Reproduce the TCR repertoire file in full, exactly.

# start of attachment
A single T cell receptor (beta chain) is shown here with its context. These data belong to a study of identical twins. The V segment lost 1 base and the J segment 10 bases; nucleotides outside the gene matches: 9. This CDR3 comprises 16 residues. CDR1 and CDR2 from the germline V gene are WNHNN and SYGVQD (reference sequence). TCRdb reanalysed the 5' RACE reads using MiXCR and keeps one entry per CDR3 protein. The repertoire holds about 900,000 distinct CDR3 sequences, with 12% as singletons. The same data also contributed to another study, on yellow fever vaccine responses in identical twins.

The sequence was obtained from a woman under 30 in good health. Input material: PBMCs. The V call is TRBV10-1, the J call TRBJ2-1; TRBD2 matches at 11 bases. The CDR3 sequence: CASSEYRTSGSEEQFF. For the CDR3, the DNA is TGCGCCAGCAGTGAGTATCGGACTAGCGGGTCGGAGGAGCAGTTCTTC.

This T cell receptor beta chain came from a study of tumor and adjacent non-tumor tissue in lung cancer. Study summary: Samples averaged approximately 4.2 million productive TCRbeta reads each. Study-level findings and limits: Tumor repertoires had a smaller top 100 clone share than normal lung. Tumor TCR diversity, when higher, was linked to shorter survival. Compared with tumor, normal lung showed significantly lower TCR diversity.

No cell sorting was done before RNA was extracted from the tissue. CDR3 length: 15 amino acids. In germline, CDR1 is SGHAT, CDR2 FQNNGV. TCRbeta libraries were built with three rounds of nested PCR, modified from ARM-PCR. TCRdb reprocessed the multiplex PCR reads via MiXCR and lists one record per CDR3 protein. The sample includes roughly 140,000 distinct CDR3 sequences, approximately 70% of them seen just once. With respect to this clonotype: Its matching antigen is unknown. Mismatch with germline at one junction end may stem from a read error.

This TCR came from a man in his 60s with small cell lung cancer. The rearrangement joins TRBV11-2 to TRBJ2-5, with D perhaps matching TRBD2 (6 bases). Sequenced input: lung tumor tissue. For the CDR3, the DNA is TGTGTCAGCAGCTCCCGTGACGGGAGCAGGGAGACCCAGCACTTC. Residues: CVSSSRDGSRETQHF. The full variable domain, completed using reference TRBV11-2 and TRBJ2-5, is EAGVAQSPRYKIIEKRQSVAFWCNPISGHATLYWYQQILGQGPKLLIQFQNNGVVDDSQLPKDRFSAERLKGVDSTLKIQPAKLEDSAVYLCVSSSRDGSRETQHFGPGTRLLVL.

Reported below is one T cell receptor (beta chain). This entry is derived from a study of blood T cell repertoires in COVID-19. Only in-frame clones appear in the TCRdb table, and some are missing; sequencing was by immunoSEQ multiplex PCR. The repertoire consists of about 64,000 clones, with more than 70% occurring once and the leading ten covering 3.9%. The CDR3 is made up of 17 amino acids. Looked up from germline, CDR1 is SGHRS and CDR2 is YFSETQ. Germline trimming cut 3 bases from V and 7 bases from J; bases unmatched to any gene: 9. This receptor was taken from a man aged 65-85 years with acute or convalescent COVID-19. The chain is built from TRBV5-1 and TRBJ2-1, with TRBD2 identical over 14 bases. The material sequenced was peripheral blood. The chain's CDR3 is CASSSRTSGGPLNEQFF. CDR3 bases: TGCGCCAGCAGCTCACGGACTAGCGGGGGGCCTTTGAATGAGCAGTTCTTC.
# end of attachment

A single T cell receptor (beta chain) is shown here with its context. These data belong to a study of identical twins. The V segment lost 1 base and the J segment 10 bases; nucleotides outside the gene matches: 9. This CDR3 comprises 16 residues. CDR1 and CDR2 from the germline V gene are WNHNN and SYGVQD (reference sequence). TCRdb reanalysed the 5' RACE reads using MiXCR and keeps one entry per CDR3 protein. The repertoire holds about 900,000 distinct CDR3 sequences, with 12% as singletons. The same data also contributed to another study, on yellow fever vaccine responses in identical twins.

The sequence was obtained from a woman under 30 in good health. Input material: PBMCs. The V call is TRBV10-1, the J call TRBJ2-1; TRBD2 matches at 11 bases. The CDR3 sequence: CASSEYRTSGSEEQFF. For the CDR3, the DNA is TGCGCCAGCAGTGAGTATCGGACTAGCGGGTCGGAGGAGCAGTTCTTC.

This T cell receptor beta chain came from a study of tumor and adjacent non-tumor tissue in lung cancer. Study summary: Samples averaged approximately 4.2 million productive TCRbeta reads each. Study-level findings and limits: Tumor repertoires had a smaller top 100 clone share than normal lung. Tumor TCR diversity, when higher, was linked to shorter survival. Compared with tumor, normal lung showed significantly lower TCR diversity.

No cell sorting was done before RNA was extracted from the tissue. CDR3 length: 15 amino acids. In germline, CDR1 is SGHAT, CDR2 FQNNGV. TCRbeta libraries were built with three rounds of nested PCR, modified from ARM-PCR. TCRdb reprocessed the multiplex PCR reads via MiXCR and lists one record per CDR3 protein. The sample includes roughly 140,000 distinct CDR3 sequences, approximately 70% of them seen just once. With respect to this clonotype: Its matching antigen is unknown. Mismatch with germline at one junction end may stem from a read error.

This TCR came from a man in his 60s with small cell lung cancer. The rearrangement joins TRBV11-2 to TRBJ2-5, with D perhaps matching TRBD2 (6 bases). Sequenced input: lung tumor tissue. For the CDR3, the DNA is TGTGTCAGCAGCTCCCGTGACGGGAGCAGGGAGACCCAGCACTTC. Residues: CVSSSRDGSRETQHF. The full variable domain, completed using reference TRBV11-2 and TRBJ2-5, is EAGVAQSPRYKIIEKRQSVAFWCNPISGHATLYWYQQILGQGPKLLIQFQNNGVVDDSQLPKDRFSAERLKGVDSTLKIQPAKLEDSAVYLCVSSSRDGSRETQHFGPGTRLLVL.

Reported below is one T cell receptor (beta chain). This entry is derived from a study of blood T cell repertoires in COVID-19. Only in-frame clones appear in the TCRdb table, and some are missing; sequencing was by immunoSEQ multiplex PCR. The repertoire consists of about 64,000 clones, with more than 70% occurring once and the leading ten covering 3.9%. The CDR3 is made up of 17 amino acids. Looked up from germline, CDR1 is SGHRS and CDR2 is YFSETQ. Germline trimming cut 3 bases from V and 7 bases from J; bases unmatched to any gene: 9. This receptor was taken from a man aged 65-85 years with acute or convalescent COVID-19. The chain is built from TRBV5-1 and TRBJ2-1, with TRBD2 identical over 14 bases. The material sequenced was peripheral blood. The chain's CDR3 is CASSSRTSGGPLNEQFF. CDR3 bases: TGCGCCAGCAGCTCACGGACTAGCGGGGGGCCTTTGAATGAGCAGTTCTTC.